Many Palestinians are dubious that the vote will prompt outsiders to do anything to end Israel’s 45-year-long occupation. Twenty years of international grand-standing from the White House lawns to the UN podium have left Israel’s hold on the West Bank increasingly entrenched with three times more Jewish settlers occupying the territory than when the Oslo process began in 1993. Ironically, the strongest show of support for Mr Abbas’s UN bid took place in Hamas’s enclave of Gaza, where an estimated 7,000 took to the streets. Based in the Highlands of the West Bank, Mr Abbas has not visited Gaza since 2007, and has no control on the ground. [Continue reading...]
M.J. Rosenberg writes: The U.S. vote against raising the status of Palestine at the United Nations was a deeply cynical move. It was cynical because there is not a chance that President Obama believes that he did the right thing. It is also cynical because, in the name of friendship for Israel, Obama led Israel closer to the cliff.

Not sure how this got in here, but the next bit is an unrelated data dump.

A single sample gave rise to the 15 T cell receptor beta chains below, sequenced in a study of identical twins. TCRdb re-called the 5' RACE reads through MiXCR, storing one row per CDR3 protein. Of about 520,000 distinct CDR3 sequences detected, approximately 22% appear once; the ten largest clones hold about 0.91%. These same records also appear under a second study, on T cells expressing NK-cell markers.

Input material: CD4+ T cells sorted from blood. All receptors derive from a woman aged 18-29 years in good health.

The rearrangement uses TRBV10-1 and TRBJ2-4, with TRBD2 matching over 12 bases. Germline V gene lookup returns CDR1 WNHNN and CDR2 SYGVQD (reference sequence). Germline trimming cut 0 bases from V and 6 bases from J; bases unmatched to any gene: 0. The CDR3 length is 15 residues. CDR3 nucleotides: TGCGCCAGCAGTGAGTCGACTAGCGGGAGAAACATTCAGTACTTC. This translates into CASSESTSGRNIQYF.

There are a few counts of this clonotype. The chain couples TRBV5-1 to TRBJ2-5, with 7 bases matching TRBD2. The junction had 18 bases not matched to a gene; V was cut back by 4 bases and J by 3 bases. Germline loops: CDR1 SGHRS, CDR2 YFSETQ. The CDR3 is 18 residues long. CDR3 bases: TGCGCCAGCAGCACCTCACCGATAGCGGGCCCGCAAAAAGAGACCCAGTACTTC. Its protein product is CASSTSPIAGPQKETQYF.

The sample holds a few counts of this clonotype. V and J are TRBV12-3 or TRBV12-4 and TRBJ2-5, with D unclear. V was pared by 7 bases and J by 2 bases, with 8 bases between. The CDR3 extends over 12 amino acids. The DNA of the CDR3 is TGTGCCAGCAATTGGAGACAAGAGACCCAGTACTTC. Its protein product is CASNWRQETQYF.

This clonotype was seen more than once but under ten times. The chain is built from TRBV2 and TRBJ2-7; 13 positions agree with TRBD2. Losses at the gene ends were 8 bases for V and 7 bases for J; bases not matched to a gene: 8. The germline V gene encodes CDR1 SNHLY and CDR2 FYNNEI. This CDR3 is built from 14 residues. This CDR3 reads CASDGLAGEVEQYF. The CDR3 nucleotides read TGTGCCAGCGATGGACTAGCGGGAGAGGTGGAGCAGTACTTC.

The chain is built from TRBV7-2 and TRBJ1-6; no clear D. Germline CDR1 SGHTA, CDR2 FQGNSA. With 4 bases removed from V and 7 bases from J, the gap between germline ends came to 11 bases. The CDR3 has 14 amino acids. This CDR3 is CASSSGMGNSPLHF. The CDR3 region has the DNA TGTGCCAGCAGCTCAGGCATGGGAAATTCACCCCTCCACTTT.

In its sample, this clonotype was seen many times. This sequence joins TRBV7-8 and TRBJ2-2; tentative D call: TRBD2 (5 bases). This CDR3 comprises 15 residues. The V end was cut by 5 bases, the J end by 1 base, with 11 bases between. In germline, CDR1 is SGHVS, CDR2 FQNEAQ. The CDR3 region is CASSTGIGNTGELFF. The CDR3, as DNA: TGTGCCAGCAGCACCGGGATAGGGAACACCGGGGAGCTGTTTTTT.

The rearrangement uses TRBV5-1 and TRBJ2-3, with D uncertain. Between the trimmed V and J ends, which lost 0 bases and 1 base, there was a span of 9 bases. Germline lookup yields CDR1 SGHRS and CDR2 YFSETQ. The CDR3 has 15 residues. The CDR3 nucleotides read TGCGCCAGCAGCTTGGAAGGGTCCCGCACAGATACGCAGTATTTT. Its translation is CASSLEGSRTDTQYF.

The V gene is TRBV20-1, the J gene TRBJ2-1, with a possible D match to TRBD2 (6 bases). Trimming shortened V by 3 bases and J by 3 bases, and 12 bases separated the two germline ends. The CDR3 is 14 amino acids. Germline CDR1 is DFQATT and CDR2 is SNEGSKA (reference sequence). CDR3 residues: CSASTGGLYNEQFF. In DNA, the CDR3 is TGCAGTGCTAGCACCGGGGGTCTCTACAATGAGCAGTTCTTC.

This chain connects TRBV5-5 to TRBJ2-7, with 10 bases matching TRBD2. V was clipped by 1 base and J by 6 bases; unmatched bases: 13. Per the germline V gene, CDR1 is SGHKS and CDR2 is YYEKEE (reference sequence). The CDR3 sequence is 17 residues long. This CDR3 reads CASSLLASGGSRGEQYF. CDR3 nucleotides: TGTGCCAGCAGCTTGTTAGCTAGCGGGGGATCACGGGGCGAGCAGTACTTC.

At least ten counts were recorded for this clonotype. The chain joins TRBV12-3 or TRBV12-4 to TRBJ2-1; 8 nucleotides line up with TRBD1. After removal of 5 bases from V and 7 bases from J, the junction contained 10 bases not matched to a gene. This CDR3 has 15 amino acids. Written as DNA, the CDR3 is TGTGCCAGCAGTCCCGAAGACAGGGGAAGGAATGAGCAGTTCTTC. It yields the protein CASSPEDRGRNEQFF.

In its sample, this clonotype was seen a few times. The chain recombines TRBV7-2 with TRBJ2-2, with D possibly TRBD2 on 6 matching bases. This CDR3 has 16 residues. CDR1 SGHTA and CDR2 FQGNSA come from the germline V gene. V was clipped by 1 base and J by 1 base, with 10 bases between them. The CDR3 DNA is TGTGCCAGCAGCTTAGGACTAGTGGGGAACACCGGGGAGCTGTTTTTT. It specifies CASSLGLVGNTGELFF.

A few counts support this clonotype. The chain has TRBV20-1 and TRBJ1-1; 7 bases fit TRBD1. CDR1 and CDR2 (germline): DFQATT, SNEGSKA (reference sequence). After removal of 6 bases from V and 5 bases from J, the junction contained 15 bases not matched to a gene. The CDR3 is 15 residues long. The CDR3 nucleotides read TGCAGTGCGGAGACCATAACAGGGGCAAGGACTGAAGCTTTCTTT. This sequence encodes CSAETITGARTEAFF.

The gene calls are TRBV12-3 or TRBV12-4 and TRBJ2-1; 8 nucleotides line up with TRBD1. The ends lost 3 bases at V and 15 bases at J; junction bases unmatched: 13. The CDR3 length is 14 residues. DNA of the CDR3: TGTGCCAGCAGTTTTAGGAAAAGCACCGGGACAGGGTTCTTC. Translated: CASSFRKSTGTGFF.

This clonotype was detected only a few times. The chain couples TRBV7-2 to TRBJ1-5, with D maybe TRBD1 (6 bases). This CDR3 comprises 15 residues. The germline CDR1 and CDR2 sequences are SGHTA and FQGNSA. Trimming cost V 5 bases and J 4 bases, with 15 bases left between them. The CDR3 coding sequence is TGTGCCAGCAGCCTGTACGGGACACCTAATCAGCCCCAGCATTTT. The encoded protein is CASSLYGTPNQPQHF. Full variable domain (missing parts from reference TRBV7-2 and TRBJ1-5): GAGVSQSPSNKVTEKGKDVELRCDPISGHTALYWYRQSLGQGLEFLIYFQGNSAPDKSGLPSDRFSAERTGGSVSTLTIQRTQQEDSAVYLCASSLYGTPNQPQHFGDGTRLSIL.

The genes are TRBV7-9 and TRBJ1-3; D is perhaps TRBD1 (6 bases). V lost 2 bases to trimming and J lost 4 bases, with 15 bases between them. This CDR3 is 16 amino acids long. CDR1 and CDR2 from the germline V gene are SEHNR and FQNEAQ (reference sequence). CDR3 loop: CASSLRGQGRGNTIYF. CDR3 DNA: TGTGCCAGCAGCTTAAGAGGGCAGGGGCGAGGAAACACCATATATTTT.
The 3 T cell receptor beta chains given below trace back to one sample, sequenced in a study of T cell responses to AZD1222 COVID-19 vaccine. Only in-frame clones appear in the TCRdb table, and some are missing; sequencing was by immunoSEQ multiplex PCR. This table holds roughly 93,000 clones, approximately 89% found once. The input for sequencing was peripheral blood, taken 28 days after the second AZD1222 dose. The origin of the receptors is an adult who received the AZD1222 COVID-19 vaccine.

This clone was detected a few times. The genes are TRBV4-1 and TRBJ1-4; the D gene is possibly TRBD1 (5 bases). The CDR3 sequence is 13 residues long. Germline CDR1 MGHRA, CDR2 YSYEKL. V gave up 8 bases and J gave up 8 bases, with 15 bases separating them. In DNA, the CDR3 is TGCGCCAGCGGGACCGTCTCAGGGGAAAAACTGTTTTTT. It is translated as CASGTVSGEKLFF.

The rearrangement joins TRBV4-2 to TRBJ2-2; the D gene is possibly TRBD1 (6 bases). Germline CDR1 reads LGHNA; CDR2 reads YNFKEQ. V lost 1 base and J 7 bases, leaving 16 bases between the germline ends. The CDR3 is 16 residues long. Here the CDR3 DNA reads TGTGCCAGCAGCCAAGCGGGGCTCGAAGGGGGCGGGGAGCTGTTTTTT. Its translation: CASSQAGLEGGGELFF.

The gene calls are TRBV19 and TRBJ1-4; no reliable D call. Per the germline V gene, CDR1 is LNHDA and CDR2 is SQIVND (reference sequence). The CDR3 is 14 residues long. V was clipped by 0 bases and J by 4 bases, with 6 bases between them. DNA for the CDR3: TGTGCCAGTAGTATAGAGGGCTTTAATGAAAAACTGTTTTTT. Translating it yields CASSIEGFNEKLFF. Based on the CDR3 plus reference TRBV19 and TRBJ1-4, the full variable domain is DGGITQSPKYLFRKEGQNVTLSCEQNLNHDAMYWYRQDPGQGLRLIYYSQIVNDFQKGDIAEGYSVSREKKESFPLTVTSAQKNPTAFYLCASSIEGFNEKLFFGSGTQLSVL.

The last thing a true friend of Israel would have done would be to stand by as Israel demonstrated its almost complete international isolation. Just eight countries backed the Israeli position – the US, Panama, Palau, Canada, Marshall Islands, Nauru, Czech Republic and Micronesia – while 138 voted with the Palestinians. Was this display helpful to Israel?
But Obama was not trying to be helpful. The administration enabled this “disaster” (from Israel’s point of view) because Obama seems to truly not care about Israelis or Palestinians.
Take the two most recent examples. The first was his absolute refusal to express a word of sympathy for the Palestinians killed in the Gaza war. Under previous administrations, certainly under every Democratic administration, sympathy was expressed for the dead and injured on both sides along with a call for an end to the fighting. But Obama would not do that. Even when asked directly his spokesperson at the State Department would only speak of Israel’s pain. (To her credit, Secretary of State Clinton did say that she felt for both sides.)
But not Obama. He is determined not only to demonstrate that there is “no daylight” separating the two countries but that no amount of darkness separates us either.
The argument that he has to behave this way because of the power of the lobby doesn’t hold up. I would be the last person in the world to deny that the lobby is a powerful force in the making of U.S. Middle East policy. But, unless there is some mysterious element to the lobby’s power that I am missing, its ability to intimidate ends when a president is re-elected. [Continue reading...]